The transitional measures also include the following: the UK Guarantee scheme already in operation; funding for successful, in-flight UK-based applicants to Horizon; uplifts to existing UK talent schemes; uplifts to innovation funding and support for businesses, in particular SMEs; uplifts to international innovation schemes to support international business collaborations; funding for research institutions most affected by the loss of Horizon Europe’s talent funding.

Structure of Horizon Europe

Horizon Europe is organised according to three main pillars – reflecting the current research and innovation priorities of the Union – and an additional transversal element, focused on widening participation and strengthening the European Research Area.

Diagram Source: European Commission 2021 'How Horizon Europe was developed' 

Structure of Horizon Europe)
Structure of Horizon Europe

Structure details

Pillar I: Excellent Science

Pillar I aims to promote scientific excellence and attract highly-skilled researchers and innovators to Europe. It focuses on enabling and supporting the next generation of science, technology, research and innovation. Pillar I is primarily bottom-up, with applicants able to define their own projects without pre-determined topic areas.

Pillar I aims to reinforce scientific leadership through the European Research Council (ERC), Marie Sklodowsa-Curie Action (MSCA) and Research Infrastructure programmes. 

Pillar I: Excellent Science Support for academic research €24.9 billion
European Research Council Funding programme for doctoral education and postdoctoral training of researchers €6.4 billion
Marie Skłodowska Curie Actions Funding programme for doctoral education and postdoctoral training of researchers €6.4 billion
Research Infrastructures Material resources for the academic community €2.4 billion

See all Draft 2023-2024 Work Programme

Pillar II: Global Challenges and European Industrial competitiveness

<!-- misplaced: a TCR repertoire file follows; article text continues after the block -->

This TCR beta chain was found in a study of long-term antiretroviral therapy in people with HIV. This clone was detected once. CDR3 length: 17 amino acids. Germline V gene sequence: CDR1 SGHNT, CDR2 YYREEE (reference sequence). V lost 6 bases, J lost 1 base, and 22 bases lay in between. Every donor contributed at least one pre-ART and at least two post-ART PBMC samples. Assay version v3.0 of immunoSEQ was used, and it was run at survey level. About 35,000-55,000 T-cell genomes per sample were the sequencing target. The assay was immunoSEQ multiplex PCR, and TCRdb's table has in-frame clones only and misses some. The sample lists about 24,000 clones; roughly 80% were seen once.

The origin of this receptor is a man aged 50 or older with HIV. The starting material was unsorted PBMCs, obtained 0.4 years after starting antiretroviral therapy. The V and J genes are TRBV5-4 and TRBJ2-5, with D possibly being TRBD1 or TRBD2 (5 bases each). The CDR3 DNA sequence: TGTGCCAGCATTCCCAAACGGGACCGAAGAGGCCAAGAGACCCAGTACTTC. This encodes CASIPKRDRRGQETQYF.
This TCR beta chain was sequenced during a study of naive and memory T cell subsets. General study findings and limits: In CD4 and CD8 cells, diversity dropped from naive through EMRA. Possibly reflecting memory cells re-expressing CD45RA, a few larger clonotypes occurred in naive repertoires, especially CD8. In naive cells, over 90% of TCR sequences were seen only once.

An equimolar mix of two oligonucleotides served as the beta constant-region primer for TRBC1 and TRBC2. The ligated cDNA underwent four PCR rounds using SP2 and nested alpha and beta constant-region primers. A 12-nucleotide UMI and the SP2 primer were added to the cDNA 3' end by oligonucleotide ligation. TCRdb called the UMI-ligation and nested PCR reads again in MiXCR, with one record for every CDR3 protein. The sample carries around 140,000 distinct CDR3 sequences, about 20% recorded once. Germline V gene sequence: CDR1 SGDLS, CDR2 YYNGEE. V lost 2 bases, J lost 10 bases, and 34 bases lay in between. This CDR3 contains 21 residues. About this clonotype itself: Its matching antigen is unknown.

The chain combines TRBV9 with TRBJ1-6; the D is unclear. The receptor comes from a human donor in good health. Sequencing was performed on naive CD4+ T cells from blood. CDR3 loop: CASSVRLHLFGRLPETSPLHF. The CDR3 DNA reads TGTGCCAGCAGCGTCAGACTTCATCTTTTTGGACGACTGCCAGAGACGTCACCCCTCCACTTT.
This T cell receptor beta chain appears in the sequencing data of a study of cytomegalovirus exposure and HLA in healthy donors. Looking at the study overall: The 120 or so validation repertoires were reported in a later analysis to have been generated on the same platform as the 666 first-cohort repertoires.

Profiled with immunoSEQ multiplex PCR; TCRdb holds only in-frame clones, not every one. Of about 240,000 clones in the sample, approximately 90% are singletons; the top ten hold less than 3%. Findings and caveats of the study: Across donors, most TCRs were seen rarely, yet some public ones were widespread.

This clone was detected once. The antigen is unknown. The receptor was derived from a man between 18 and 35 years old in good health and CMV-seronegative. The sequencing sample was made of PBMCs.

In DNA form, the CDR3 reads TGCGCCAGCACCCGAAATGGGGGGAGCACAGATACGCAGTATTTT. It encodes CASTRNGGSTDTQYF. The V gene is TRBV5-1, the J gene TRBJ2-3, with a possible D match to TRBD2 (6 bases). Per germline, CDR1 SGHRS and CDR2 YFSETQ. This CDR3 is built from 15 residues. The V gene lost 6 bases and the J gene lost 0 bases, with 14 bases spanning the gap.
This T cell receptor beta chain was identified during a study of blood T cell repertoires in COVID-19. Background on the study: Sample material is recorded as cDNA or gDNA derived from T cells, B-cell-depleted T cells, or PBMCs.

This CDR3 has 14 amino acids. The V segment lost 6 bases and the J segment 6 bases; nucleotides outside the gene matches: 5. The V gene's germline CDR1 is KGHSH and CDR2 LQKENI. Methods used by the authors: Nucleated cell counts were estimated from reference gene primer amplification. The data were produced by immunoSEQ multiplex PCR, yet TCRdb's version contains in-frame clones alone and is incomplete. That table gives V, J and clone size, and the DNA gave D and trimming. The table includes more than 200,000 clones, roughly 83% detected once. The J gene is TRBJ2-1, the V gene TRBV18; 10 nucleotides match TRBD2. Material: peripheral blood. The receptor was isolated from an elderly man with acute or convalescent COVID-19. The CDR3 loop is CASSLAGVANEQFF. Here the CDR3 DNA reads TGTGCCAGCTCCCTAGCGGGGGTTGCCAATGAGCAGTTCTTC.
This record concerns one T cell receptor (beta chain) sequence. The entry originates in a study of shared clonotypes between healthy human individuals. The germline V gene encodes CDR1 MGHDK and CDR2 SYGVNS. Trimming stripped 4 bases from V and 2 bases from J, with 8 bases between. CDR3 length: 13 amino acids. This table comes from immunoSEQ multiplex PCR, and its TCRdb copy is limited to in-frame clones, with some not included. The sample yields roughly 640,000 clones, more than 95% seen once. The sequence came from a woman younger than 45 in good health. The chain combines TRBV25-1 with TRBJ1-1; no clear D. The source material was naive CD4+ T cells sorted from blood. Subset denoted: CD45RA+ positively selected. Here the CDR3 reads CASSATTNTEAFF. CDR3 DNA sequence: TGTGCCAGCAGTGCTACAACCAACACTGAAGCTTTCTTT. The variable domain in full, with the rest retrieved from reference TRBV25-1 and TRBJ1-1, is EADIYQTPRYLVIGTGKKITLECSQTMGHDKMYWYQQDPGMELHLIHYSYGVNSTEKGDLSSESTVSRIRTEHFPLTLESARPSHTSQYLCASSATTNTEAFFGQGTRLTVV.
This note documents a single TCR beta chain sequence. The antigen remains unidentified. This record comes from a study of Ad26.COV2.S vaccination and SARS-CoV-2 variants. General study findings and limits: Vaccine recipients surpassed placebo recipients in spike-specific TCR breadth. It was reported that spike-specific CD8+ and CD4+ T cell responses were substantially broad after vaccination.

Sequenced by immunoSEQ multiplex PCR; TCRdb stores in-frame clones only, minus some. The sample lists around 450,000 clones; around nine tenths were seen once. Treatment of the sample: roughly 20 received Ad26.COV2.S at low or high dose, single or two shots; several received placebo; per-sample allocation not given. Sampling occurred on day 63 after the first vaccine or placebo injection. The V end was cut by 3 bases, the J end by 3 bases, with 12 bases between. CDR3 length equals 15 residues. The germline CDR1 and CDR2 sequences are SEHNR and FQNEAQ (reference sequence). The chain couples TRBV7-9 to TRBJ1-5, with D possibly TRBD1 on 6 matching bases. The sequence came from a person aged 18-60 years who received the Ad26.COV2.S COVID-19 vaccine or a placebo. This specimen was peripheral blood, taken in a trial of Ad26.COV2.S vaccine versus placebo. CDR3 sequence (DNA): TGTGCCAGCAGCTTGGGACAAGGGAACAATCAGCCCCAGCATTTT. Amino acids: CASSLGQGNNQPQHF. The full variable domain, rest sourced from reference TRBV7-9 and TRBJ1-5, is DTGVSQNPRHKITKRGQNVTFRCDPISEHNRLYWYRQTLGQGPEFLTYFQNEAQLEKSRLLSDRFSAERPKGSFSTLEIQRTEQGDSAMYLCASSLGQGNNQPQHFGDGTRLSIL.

Activities under Pillar II are ‘top-down’, driven by the EU strategic priorities. Calls are for collaborative projects involving at least three beneficiaries from three Member States/Associated Countries.  Pillar II is organised in six clusters, which individually and together promote interdisciplinarity, cross-sectoral, cross-policy, cross-border and international co-operation.

The clusters are: Health Culture, Creativity and Inclusive Societies Digital, Industry and Space Civil Security and Society Climate, Energy and Mobility Food, Bioeconomy, Natural Resources, Agriculture and Environment. Each of the six clusters has several defined intervention areas, which determine the focus on collaborative calls for proposals.

Pillar II: Global Challenges and European Industrial competitiveness

Targeted research and innovation funding to address EU policy goals

€53.8 billion 

Cluster OneHealth

Funding for health-related topics

€8 billion

Cluster Two: Culture, creativity and inclusive society

Funding for cultural heritage, creative industries and social inclusion

€2.3 billion

Cluster Three: Civil security for society

Funding for key technologies, manufacturing, space and other related topics

€1.9 billion

Cluster Four: Digital, industry and space

Funding for key technologies, manufacturing, space and other related topics

€15.5 billion

Cluster Five: Climate, energy and mobility

Funding for topics related to climate change, clean energy and clean and autonomous mobility.

€15.2 billion

 

Cluster Six: Food, bioeconomy, natural resources, agriculture and environment

Funding for better management of the natural world (not including climate change)

€9 billion

Joint Research Council